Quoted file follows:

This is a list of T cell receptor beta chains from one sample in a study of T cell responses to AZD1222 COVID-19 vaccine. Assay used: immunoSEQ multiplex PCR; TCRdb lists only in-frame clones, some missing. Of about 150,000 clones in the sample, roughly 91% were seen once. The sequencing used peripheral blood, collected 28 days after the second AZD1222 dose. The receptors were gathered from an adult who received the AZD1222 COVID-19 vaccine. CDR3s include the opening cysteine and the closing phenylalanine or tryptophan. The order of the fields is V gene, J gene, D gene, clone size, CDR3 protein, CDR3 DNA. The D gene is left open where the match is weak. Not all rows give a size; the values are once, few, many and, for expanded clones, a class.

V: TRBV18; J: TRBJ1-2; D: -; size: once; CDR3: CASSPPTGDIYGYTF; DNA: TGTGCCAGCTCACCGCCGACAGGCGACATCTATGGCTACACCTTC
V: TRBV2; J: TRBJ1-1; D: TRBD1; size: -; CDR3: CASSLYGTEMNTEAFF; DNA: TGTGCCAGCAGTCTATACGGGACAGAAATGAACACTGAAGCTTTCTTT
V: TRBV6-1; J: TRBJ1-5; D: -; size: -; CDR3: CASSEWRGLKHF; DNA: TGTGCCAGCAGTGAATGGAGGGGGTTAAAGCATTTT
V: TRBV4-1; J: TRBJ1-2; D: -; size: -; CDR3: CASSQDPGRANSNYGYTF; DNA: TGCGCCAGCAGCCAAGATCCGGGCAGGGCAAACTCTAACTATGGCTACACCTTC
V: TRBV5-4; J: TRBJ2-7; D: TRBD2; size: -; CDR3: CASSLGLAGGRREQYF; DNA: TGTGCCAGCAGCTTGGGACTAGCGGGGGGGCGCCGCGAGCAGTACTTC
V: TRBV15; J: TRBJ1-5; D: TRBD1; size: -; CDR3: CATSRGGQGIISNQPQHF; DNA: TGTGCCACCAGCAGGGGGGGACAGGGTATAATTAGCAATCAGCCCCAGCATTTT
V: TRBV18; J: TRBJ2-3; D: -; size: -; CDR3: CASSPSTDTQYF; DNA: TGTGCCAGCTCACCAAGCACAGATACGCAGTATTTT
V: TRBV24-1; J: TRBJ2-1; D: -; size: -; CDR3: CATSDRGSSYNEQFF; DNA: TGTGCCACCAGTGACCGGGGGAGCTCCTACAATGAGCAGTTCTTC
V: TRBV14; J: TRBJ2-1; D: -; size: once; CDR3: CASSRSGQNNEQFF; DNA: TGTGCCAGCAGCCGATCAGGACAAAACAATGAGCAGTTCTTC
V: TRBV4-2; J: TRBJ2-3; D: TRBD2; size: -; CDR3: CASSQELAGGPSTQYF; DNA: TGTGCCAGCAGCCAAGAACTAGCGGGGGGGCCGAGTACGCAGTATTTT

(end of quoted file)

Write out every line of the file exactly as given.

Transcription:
This is a list of T cell receptor beta chains from one sample in a study of T cell responses to AZD1222 COVID-19 vaccine. Assay used: immunoSEQ multiplex PCR; TCRdb lists only in-frame clones, some missing. Of about 150,000 clones in the sample, roughly 91% were seen once. The sequencing used peripheral blood, collected 28 days after the second AZD1222 dose. The receptors were gathered from an adult who received the AZD1222 COVID-19 vaccine. CDR3s include the opening cysteine and the closing phenylalanine or tryptophan. The order of the fields is V gene, J gene, D gene, clone size, CDR3 protein, CDR3 DNA. The D gene is left open where the match is weak. Not all rows give a size; the values are once, few, many and, for expanded clones, a class.

V: TRBV18; J: TRBJ1-2; D: -; size: once; CDR3: CASSPPTGDIYGYTF; DNA: TGTGCCAGCTCACCGCCGACAGGCGACATCTATGGCTACACCTTC
V: TRBV2; J: TRBJ1-1; D: TRBD1; size: -; CDR3: CASSLYGTEMNTEAFF; DNA: TGTGCCAGCAGTCTATACGGGACAGAAATGAACACTGAAGCTTTCTTT
V: TRBV6-1; J: TRBJ1-5; D: -; size: -; CDR3: CASSEWRGLKHF; DNA: TGTGCCAGCAGTGAATGGAGGGGGTTAAAGCATTTT
V: TRBV4-1; J: TRBJ1-2; D: -; size: -; CDR3: CASSQDPGRANSNYGYTF; DNA: TGCGCCAGCAGCCAAGATCCGGGCAGGGCAAACTCTAACTATGGCTACACCTTC
V: TRBV5-4; J: TRBJ2-7; D: TRBD2; size: -; CDR3: CASSLGLAGGRREQYF; DNA: TGTGCCAGCAGCTTGGGACTAGCGGGGGGGCGCCGCGAGCAGTACTTC
V: TRBV15; J: TRBJ1-5; D: TRBD1; size: -; CDR3: CATSRGGQGIISNQPQHF; DNA: TGTGCCACCAGCAGGGGGGGACAGGGTATAATTAGCAATCAGCCCCAGCATTTT
V: TRBV18; J: TRBJ2-3; D: -; size: -; CDR3: CASSPSTDTQYF; DNA: TGTGCCAGCTCACCAAGCACAGATACGCAGTATTTT
V: TRBV24-1; J: TRBJ2-1; D: -; size: -; CDR3: CATSDRGSSYNEQFF; DNA: TGTGCCACCAGTGACCGGGGGAGCTCCTACAATGAGCAGTTCTTC
V: TRBV14; J: TRBJ2-1; D: -; size: once; CDR3: CASSRSGQNNEQFF; DNA: TGTGCCAGCAGCCGATCAGGACAAAACAATGAGCAGTTCTTC
V: TRBV4-2; J: TRBJ2-3; D: TRBD2; size: -; CDR3: CASSQELAGGPSTQYF; DNA: TGTGCCAGCAGCCAAGAACTAGCGGGGGGGCCGAGTACGCAGTATTTT